So I get the VERY long train to Penzance tomorrow morning from Glasgow Central.
It won’t be a surprise to many to find out that I’m quite nervous. It’s the eve of the journey which has been a long time coming and has been the result of a big change in myself personally. I’ve struggled with depression in the past and found cycling has significantly helped with keeping me buoyant. It’s also stopped a strange stress related arrhythmia which got really bad during University; the human body is a peculiar thing.
When I first started cycling it was purely for transportation to University and back. A vague attempt to keep fit (though the journey from Pentonville Road to UCL in London wasn’t really enough to get me sweating) soon fell by the wayside as I got supremely lazy and … then my bike got stolen.
I finished my Masters degree and graduated and realised London was damn expensive to live in when you didn’t have a student loan. Even with multiple zero hour or part time contracts I wasn’t quite scraping the money together to pay for rent AND transport from Dalston so I moved out of London. To Harrow. Thus began a 26 mile round trip to work and back and led to me my first road bike.
Isn’t she pretty! And boy did I get fit. But it was still mainly just to get to work and back.
Time passed and I ended up in an accident with a police car during rush hour which shook my confidence greatly. It was genuinely an accident – I went over the bonnet as they turned across me from the opposite direction but a taxi was in the way so we couldn’t see each other. A low speed collision but I landed on my forehead and skidded, cracking my helmet and tearing my jersey but no other major damage.
Anywho, I got back on the bike and did my first 60 mile sponsored sportive (woo!) to make sure I found the enjoyment in cycling again. I don’t remember at what point I decided to take the great leap into multi day trips but I signed up to the British Heart Foundation’s London to Paris ride almost exactly a year before it was due to happen. That was precisely two years ago. One year ago this weekend I was cycling to Paris with the great support of my parents and succeeded in culminating a time much quicker than I’d anticipated.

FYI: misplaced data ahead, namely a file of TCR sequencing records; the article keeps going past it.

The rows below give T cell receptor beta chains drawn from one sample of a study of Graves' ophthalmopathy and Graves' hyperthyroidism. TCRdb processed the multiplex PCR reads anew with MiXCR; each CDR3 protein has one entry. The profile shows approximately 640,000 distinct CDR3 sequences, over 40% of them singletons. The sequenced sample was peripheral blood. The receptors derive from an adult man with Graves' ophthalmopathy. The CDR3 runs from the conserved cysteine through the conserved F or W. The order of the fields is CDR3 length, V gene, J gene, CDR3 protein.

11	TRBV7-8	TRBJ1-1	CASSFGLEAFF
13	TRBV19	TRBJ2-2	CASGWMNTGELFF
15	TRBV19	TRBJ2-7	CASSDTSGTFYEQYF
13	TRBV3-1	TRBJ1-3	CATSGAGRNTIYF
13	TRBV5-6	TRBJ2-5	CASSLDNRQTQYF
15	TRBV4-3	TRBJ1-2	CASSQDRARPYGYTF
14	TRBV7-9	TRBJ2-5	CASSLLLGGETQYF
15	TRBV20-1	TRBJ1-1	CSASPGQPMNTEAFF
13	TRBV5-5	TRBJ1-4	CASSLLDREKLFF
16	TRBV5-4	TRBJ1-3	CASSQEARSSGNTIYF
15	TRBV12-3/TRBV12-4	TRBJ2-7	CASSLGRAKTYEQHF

The preparation for that trip was the first time I had to properly get my miles up. I was doing weekend rides of up to about 90 miles which tired me out but were doable. I discovered that I had a huge hurdle to overcome in this preparation – the enemy within. That little voice inside your head. Of course, I’m talking about our ordinary inner speech; I wasn’t ever battling any other mental illness other than depression. Even though I hadn’t suffered from depression seriously for a few years I still had the negative thoughts which came with it and lingered for a time afterwards.
When I was finding a ride particularly tough, or the head wind was too strong, or my legs felt heavy my inner voice would spiel off the usual “you can’t do this”, “you’re not good enough”, “just get a train back home”, “stop peddling” “you’re pathetic”. I remember one ride around Surrey, vaguely along the route towards Brighton, which had a relentless headwind. I stopped after about 20 miles to take an energy gel and texted my boyfriend that I hated headwinds. I was so angry at myself for being so pathetic and rubbish at this thing I’d been doing for a couple of years and that I felt like a fat lump of nothing for not being able to succeed. He texted back saying he’d just been out for a longer ride and was home already and I just got back on the bike and carried on. Because what was the point of stopping? It wasn’t going to do anything other than prove to that voice in my head that it was right. It wasn’t outside my capabilities, I was just finding a way over that wall which seemed too high to climb but with a step back to gain a new perspective it didn’t seem that high anymore. I wasn’t ever going to *really* stop and get on a train. I discovered my will to not let myself down is greater than that voice in my head.